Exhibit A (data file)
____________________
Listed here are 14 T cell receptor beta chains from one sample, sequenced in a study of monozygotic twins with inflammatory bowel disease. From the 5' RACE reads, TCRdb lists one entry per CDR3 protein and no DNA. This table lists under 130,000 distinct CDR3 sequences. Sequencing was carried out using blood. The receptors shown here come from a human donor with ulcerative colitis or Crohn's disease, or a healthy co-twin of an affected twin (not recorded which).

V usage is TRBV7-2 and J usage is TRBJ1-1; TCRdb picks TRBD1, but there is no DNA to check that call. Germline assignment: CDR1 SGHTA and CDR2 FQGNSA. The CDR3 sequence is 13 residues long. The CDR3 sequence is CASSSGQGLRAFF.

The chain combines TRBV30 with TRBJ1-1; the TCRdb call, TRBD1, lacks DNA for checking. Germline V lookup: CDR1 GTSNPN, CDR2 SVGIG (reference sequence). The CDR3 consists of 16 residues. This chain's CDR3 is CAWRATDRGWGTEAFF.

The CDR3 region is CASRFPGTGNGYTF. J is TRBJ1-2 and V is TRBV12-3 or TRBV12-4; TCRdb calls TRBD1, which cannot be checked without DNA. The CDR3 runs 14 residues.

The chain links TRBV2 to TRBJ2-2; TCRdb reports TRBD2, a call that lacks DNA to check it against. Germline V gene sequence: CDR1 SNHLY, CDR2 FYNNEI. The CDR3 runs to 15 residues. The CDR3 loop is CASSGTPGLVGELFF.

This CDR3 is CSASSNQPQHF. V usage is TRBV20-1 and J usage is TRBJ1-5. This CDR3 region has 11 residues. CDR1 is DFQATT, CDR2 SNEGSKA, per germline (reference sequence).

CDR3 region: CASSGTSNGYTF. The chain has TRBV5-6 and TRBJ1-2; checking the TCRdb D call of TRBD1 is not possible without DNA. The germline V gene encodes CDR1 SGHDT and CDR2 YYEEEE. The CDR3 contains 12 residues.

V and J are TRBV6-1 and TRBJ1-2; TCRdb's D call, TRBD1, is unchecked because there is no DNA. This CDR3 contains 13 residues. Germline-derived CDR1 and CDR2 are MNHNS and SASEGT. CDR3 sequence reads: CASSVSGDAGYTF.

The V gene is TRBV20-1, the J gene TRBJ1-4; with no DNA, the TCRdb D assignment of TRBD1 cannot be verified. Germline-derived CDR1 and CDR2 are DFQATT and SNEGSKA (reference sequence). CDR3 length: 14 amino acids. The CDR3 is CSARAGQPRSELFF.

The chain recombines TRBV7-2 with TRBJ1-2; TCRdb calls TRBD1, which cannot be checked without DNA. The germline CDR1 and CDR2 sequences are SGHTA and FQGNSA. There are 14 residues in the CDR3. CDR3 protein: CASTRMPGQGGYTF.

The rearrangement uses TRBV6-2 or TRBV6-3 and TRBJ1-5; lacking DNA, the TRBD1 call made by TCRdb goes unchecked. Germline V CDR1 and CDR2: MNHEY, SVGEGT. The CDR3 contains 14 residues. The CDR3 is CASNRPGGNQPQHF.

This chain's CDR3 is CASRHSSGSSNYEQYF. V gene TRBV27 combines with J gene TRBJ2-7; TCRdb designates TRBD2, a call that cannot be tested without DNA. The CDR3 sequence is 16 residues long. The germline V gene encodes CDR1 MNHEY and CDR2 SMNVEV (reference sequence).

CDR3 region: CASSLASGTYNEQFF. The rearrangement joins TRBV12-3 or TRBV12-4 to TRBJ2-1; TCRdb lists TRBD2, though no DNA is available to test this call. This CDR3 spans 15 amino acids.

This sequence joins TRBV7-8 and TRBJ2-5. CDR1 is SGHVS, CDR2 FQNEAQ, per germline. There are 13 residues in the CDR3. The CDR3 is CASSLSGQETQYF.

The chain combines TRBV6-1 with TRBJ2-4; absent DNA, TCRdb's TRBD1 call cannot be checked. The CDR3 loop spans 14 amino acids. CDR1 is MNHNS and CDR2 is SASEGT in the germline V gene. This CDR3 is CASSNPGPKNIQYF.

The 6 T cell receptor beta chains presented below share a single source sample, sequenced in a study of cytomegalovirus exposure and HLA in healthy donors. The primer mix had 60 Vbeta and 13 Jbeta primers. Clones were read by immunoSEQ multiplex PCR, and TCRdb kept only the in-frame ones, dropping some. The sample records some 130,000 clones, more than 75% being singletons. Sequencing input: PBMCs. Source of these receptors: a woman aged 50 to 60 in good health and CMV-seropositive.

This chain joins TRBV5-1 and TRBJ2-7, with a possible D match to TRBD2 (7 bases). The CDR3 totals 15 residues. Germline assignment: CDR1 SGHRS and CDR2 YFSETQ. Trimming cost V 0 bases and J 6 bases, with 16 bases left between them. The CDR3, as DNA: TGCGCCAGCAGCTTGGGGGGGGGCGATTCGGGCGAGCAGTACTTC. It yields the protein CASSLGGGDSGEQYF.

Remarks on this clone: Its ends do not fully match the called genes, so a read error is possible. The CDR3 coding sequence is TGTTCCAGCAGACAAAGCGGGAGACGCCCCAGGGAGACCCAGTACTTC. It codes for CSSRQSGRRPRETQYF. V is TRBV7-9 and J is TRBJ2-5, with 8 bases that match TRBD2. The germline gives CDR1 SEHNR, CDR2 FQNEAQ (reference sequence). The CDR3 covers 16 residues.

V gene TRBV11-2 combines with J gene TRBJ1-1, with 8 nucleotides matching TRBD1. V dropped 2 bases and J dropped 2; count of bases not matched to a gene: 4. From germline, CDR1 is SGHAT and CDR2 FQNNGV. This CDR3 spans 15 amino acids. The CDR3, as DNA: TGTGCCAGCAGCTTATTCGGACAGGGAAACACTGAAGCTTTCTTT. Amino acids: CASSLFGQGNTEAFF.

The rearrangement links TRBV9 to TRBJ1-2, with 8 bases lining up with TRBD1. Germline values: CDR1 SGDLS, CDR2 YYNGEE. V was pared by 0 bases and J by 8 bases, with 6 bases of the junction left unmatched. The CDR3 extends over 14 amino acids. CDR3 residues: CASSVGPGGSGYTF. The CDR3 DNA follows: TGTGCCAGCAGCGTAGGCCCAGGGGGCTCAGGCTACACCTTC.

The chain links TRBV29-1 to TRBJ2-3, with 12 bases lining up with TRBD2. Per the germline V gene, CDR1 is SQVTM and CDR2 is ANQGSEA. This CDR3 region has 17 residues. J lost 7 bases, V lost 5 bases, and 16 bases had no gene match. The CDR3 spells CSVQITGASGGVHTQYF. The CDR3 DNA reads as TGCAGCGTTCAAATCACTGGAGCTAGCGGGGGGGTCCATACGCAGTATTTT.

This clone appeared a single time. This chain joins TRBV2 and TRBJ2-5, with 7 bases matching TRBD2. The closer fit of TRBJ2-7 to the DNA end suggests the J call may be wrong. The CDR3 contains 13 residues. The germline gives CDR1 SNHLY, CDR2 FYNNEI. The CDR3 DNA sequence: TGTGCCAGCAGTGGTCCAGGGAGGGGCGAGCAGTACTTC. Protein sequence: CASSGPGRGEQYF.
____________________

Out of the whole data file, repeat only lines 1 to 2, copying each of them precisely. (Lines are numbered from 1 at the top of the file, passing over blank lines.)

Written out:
Listed here are 14 T cell receptor beta chains from one sample, sequenced in a study of monozygotic twins with inflammatory bowel disease. From the 5' RACE reads, TCRdb lists one entry per CDR3 protein and no DNA. This table lists under 130,000 distinct CDR3 sequences. Sequencing was carried out using blood. The receptors shown here come from a human donor with ulcerative colitis or Crohn's disease, or a healthy co-twin of an affected twin (not recorded which).

V usage is TRBV7-2 and J usage is TRBJ1-1; TCRdb picks TRBD1, but there is no DNA to check that call. Germline assignment: CDR1 SGHTA and CDR2 FQGNSA. The CDR3 sequence is 13 residues long. The CDR3 sequence is CASSSGQGLRAFF.